RogerP wrote:
LyzGrace wrote:
Parrot Tricks by Tani Robar is a good encyclopedia of tricks. I have it and it's notsomuch educational and teaching you HOW to train, it seems like it's more for people who are somewhat experienced and already have a handleable bird. But if you get your basics down this book has a ton of ideas for little things to teach and be good "show and tell" tricks Smile

I have this book as well, and I agree Lyz, it is a great idea book, not so much about training technique, but a good "idea" book.

FWIW it is right where I was when I started with birds. if you have some experience with other species, it kind of shows how birds connect the dots. But it isn't about basic handling.

I think free flight is always risky. Up to an individual how worth it the risk is, but the risk will always be there. That said, owning a bird is a risk to start with, but you can hedge your bets in different ways.
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PostSubject: Re: birdtricks.com   Sat Jan 21, 2012 7:20 am

I like it whenever I read that free flight is very risky. As to how risky, it is even more risky than folks who never have done free flights can imagine. As to Bozo brothers marketing their instant free flight program via their CD, I can only spit on that with the contempt that deserved.

Folks like Margaret might even agree with me should they read my thoughts about free flight, difficult as it may be to imagine.
To Shanlung - How to do Free Flight Outside
shanlung: To Shanlung - How to do Free Flight Outside



I only advocate food management to keep birdies or beasties within the proper norm of their weight.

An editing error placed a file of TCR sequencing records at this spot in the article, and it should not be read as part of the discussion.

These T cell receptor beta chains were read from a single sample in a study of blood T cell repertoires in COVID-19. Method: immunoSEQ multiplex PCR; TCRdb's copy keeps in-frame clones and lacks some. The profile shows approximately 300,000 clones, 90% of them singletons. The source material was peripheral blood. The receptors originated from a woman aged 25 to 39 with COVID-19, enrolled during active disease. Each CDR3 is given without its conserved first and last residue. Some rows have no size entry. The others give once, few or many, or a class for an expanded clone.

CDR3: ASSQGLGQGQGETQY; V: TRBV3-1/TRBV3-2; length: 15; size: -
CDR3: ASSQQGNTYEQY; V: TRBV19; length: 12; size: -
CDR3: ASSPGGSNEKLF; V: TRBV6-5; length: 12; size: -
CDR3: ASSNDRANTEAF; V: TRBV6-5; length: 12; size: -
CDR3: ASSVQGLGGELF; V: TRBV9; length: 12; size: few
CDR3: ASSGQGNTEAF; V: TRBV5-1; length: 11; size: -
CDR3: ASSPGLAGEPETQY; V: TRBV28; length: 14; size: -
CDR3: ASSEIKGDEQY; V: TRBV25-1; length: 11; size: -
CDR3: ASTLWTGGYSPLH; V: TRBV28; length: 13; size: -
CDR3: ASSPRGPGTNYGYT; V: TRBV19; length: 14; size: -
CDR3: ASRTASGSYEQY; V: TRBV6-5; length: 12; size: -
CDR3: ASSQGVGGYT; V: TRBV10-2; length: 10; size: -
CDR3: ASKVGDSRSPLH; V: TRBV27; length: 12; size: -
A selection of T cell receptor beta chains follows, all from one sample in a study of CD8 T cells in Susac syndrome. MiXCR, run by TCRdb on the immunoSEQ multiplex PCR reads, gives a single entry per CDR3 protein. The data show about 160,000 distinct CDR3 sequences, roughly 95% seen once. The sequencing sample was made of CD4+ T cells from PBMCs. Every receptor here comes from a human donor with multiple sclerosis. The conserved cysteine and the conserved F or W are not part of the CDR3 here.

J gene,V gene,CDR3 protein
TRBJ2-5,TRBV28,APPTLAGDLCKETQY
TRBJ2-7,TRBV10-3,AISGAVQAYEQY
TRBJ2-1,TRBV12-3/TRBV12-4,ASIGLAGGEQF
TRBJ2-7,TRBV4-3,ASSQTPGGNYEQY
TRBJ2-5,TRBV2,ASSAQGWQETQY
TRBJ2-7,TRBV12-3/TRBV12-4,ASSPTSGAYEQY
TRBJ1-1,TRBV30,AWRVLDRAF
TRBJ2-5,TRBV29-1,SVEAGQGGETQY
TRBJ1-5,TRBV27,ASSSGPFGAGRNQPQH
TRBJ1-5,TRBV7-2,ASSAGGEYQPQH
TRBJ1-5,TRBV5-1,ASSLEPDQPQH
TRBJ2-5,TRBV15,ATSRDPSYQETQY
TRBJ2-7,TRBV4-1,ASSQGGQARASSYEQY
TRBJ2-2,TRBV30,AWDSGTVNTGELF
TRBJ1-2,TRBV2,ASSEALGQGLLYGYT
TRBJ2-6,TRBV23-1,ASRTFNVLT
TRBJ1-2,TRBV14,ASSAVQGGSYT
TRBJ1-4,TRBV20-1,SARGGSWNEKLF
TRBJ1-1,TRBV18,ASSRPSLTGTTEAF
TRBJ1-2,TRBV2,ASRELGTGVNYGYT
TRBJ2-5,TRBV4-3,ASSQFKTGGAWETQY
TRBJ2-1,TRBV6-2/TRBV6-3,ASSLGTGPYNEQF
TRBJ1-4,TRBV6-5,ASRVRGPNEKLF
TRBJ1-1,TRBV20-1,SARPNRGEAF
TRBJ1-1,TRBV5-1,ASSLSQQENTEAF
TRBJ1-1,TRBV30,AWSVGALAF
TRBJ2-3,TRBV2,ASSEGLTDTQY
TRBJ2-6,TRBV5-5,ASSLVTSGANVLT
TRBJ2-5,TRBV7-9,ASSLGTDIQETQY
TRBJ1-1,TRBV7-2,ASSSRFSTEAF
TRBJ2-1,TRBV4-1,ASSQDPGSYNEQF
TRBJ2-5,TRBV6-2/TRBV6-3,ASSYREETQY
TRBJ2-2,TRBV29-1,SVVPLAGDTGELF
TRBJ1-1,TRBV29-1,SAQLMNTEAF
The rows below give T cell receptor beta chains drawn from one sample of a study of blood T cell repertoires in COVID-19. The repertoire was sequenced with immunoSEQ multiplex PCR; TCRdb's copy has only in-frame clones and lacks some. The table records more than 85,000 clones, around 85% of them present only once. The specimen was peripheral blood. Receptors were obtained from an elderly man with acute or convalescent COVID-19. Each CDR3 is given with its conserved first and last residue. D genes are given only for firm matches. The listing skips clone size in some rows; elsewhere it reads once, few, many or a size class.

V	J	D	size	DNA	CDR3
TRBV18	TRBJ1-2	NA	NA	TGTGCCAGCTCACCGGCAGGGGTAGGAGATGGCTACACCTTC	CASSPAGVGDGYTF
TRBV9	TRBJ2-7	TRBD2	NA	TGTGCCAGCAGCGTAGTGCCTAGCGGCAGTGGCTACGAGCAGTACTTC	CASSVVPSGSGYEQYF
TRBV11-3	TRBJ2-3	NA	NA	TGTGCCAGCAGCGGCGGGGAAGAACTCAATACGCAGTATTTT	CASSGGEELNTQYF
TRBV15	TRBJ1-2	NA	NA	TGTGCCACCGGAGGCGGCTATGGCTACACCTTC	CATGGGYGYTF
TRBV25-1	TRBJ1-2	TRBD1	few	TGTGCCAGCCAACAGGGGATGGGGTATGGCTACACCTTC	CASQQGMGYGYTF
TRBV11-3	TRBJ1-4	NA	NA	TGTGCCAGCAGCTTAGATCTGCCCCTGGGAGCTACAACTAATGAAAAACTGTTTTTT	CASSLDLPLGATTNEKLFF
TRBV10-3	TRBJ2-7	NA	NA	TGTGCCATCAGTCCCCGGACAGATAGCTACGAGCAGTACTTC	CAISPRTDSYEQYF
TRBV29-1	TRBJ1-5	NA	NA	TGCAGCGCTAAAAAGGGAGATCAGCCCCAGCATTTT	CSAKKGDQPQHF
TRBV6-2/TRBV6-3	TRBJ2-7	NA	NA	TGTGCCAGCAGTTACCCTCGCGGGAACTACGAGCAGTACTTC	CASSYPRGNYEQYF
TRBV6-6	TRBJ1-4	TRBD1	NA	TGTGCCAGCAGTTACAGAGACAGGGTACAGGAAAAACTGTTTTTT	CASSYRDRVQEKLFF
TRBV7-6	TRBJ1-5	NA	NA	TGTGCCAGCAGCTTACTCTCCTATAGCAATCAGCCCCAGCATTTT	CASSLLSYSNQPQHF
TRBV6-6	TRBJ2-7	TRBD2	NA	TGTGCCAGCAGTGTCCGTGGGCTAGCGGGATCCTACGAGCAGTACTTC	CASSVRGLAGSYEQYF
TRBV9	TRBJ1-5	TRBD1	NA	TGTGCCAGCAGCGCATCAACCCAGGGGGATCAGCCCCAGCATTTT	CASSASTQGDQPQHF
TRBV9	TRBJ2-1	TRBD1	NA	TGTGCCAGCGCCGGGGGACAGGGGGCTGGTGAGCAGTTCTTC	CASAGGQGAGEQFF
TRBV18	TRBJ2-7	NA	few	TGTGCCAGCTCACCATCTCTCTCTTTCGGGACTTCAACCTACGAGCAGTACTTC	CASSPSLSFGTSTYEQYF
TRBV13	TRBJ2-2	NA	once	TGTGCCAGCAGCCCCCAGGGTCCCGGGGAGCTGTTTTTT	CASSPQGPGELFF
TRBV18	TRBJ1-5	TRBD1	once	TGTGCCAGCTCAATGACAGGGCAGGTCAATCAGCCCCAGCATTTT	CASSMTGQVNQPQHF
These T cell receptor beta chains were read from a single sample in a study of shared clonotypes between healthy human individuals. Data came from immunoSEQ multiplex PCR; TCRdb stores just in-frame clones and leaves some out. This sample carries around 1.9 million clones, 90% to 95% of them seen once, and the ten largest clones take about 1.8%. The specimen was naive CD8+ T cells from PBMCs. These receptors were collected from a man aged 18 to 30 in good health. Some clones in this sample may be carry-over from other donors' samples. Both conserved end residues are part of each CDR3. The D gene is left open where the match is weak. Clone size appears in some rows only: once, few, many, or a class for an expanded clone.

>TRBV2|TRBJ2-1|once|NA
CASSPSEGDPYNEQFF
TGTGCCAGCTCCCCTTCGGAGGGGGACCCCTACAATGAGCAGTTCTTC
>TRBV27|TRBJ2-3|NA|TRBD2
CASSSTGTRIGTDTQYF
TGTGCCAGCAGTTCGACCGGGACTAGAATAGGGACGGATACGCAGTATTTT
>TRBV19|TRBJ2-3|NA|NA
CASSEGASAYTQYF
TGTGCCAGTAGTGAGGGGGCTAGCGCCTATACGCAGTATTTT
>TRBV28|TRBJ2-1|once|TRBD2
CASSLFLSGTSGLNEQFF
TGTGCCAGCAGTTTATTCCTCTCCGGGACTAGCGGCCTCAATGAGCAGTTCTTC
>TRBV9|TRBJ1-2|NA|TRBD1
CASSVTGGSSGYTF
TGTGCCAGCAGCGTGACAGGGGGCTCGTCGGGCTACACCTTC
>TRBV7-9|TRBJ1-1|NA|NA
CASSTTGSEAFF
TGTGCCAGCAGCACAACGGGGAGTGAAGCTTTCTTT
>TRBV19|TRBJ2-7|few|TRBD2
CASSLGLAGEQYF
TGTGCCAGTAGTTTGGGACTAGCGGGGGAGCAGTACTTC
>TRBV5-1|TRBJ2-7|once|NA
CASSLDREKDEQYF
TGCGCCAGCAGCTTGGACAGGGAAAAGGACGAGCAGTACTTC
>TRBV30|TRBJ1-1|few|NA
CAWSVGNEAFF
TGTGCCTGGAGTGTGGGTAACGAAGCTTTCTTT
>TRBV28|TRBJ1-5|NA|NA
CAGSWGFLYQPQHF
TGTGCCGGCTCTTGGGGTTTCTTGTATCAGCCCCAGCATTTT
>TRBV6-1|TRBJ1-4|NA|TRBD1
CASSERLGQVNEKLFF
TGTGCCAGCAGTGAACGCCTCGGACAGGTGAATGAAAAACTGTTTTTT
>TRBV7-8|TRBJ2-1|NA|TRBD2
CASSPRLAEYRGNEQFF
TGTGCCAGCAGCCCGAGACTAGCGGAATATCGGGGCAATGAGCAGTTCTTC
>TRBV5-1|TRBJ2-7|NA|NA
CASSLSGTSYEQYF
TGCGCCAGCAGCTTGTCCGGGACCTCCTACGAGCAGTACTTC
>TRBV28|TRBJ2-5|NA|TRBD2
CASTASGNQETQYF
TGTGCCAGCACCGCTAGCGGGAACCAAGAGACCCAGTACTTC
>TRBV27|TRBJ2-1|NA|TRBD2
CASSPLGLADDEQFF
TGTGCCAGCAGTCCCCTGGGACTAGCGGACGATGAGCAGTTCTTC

I find it anathema to with-hold food for training. That is utterly treating the birdies without the respect and courtesy due to intelligent sentient of standing equal to ourselves. They know that, and will treat you with that same lack of respect as what was demonstrated to them by the with holding of food.

The training that we have done was always done after their breakfast, and after other meals. In the course of training, it amused me to see them sometimes flying back to their bowls for a mouthful or two before flying back to me to resume the training.

On full stomachs, my cues were almost always done within split second and with military precision. They did it more for the fun. As often than not, they will take the sunflower treat offered to drop that to the ground.

Unlike the Bozo brothers who advocate you starve the birdie first so that they can better beg and grovel for the crumbs that you toss at them.

Hitler got the trains to run on time. That sound great, until you realised trains can run on time even without the means used by Hitler.

And use of harness by itself will not keep your birdie safe with you outside. It is the understanding of the bird, together with the appropriate use of the harness that will keep the birdie safe. Not the stuffing of the birdie in the harness. As explained in the links in the thread here
http://www.parrotparadiseforum.com/t1230-tinkerbell-ultralite-harness
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PostSubject: Re: birdtricks.com   Sat Jan 21, 2012 4:00 pm

A risk is not a risk only when the negative consequence is realized.

A person free-flying their bird outside has a higher probability of losing that bird to an outdoor/flight-related accident or fly-off than a person using a harness.

A person using a harness outside has a higher probability of losing that bird to an outdoor/flight-related accident or a fly-off than a person using a properly closed carrier.

A person using a carrier outside has a higher probability of losing that bird to an accident or fly-off than a person with a bird that never goes outside.

A person who owns a bird has a 100% probability of losing that bird (unless he or she per-deceases it) which is 100% more risk than a person who owns no pets.

That's not to say that there is no argument for taking these risks, but there is a higher risk of mishap with free flight because you control fewer of the factors. It may be worth it, but the risk is there.